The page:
The Arkansas state Senate passed the Human Heartbeat Protection Act in a 28 to 6 decision Thursday. This act would require women who are seeking to terminate their pregnancies to undergo a vaginal ultrasound, reported Reuters. If the probe is able to detect a fetal heartbeat, the woman would not be allowed to undergo an abortion on the grounds that a fetus with a heartbeat is a human being.
The act would prohibit most abortions in the state, but exceptions would be made for cases of rape and incest. A heartbeat can be detected at six weeks and many women do not know they are pregnant at this point.
"Can you imagine what kind of feeling that would cause when inserted into a woman?" Sen. Stephanie Flowers (D-Pine Bluff) told the Associated Press, speaking of the transvaginal ultrasound.
In recent years, a number of "fetal heartbeat" bills have been proposed across the country with varying levels of success. A similar bill was recently voted down in Wyoming. In November 2012, Ohio passed a fetal heartbeat bill in the state House but it expired in the state Senate. In Oklahoma, a bill passed that requires doctors to ask a woman if she’d like to hear the heartbeat of the fetus prior to an abortion.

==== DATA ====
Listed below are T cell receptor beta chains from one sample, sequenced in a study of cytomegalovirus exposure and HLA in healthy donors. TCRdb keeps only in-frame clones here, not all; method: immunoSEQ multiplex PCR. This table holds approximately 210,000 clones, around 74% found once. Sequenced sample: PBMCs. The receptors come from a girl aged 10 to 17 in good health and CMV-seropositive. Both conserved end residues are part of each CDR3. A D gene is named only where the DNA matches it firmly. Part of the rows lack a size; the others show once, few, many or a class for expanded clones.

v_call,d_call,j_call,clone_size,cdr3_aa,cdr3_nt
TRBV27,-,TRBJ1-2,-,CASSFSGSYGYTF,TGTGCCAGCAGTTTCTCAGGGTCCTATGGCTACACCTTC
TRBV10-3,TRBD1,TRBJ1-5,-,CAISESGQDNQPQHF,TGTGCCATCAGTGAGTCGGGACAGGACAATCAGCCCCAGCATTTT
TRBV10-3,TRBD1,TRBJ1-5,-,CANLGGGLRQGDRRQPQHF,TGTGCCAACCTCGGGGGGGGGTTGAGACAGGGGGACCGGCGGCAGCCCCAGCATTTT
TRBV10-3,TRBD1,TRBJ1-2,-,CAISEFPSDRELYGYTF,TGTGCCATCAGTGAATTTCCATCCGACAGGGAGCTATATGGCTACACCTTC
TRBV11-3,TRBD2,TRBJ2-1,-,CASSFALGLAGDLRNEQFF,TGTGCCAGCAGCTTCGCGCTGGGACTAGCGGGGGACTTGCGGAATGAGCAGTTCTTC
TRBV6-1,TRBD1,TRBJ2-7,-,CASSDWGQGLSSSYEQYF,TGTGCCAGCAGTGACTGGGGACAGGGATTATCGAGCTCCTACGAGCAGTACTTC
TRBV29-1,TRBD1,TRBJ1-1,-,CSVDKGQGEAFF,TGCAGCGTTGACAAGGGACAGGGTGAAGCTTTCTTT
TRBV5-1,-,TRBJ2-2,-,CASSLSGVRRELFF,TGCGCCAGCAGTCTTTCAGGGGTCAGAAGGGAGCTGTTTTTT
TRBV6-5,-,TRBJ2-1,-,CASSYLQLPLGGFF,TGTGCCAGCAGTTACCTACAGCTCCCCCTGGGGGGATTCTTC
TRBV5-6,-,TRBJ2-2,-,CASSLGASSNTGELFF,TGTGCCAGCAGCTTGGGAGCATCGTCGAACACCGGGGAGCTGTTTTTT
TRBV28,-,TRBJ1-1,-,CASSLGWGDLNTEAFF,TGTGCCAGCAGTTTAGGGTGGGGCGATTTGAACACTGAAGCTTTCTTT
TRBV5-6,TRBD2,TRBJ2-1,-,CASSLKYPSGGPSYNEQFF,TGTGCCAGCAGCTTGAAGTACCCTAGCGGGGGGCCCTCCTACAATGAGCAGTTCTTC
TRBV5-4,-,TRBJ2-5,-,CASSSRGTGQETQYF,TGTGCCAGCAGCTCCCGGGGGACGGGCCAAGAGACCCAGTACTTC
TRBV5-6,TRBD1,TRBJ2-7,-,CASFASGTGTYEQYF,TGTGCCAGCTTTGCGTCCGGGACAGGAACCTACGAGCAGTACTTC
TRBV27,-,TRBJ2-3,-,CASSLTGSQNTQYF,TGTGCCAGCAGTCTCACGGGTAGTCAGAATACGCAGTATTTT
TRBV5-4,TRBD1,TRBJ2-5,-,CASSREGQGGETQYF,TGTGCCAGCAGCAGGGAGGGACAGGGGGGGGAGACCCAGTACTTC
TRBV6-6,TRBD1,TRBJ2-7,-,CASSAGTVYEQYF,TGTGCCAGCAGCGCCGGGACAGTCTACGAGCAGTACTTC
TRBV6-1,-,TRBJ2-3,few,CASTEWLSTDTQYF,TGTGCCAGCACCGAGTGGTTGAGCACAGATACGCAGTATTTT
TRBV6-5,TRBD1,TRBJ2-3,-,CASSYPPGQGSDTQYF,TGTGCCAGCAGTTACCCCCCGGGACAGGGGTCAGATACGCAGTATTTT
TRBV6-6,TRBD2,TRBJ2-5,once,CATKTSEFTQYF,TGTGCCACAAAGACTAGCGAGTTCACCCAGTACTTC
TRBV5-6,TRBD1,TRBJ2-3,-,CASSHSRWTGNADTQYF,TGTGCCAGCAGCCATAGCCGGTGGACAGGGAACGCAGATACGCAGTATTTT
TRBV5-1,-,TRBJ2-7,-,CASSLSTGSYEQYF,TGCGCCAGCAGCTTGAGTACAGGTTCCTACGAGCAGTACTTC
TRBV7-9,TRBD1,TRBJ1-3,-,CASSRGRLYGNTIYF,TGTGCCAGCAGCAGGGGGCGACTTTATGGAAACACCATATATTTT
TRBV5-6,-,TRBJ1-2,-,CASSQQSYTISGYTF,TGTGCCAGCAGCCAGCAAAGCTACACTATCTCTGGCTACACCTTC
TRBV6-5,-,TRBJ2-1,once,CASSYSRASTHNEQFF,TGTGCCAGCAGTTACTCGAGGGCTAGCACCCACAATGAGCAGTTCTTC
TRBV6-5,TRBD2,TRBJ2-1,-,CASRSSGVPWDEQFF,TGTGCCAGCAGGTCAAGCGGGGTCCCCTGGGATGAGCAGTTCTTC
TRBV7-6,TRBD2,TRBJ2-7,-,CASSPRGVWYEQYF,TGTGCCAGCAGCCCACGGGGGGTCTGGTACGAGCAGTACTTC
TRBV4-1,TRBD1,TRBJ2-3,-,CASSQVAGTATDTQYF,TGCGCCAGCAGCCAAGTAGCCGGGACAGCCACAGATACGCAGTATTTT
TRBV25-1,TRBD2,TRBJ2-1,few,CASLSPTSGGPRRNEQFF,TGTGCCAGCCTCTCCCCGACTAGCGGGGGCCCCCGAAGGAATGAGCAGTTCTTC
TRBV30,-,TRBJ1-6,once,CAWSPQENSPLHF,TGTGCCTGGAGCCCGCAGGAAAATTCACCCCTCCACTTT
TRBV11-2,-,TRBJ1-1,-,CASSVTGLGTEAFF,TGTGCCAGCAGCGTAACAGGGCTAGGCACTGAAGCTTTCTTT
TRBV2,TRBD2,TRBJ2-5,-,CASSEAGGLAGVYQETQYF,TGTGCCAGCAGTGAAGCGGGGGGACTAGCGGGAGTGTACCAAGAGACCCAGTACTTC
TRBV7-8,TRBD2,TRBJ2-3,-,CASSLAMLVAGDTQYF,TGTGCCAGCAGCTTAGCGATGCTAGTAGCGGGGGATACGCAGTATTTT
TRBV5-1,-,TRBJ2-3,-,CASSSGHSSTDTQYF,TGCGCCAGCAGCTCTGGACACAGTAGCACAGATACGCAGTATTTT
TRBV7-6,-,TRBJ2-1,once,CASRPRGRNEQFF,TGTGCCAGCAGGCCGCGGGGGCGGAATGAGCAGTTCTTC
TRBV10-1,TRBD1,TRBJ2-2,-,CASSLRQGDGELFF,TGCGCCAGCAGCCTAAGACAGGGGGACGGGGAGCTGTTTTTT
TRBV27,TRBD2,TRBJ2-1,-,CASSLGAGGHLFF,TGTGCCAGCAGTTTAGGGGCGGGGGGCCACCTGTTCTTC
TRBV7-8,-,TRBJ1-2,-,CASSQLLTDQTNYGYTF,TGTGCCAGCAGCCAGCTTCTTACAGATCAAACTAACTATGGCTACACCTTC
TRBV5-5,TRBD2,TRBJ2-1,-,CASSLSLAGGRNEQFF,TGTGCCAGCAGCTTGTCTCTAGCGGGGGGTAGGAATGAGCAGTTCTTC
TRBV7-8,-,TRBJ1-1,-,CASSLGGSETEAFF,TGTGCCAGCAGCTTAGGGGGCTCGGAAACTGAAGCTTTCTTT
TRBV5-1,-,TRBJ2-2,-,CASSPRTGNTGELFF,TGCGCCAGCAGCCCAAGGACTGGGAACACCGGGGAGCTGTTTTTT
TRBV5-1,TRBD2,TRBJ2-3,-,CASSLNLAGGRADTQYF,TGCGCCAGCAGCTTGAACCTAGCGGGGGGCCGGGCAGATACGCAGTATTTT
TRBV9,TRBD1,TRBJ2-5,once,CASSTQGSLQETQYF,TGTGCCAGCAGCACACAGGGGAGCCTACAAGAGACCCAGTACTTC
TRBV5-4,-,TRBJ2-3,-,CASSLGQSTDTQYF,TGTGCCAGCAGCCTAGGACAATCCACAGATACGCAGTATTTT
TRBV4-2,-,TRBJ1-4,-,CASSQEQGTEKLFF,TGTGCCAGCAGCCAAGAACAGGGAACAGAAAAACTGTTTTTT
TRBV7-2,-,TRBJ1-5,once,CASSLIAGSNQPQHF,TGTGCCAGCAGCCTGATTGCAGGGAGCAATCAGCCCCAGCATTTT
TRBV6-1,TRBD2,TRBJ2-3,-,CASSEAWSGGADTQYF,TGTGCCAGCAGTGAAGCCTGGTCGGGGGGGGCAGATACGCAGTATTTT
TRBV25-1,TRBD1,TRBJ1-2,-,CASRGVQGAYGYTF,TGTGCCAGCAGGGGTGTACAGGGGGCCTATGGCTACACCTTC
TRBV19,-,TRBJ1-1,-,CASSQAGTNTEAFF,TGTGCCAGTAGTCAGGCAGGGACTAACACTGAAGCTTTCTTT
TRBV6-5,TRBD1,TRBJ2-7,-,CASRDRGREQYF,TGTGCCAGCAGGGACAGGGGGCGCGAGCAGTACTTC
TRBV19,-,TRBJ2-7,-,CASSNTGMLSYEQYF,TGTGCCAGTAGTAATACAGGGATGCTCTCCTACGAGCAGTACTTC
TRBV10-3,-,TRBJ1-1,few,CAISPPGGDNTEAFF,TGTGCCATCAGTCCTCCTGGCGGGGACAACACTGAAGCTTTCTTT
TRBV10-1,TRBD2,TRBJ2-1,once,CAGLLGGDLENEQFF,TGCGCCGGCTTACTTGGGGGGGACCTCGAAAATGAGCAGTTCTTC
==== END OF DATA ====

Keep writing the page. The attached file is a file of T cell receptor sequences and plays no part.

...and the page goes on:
3/7/2014 Study Finds Continuing Gender Gap in Medical Research - Although 20 years have passed since the government instituted legislation requiring adequate female representation in medical studies, a recent study finds that a significant sex and gender gap still persists in medical research.
"Sex-Specific Medical Research: Why Women's Health Can't Wait" by researchers at the Connors Center for Women's Health and Gender Biology at Brigham and Women's Hospital and the Jacobs Institute at George Washington University Hospital finds that scientists still fail to account for differences between males and females. . . .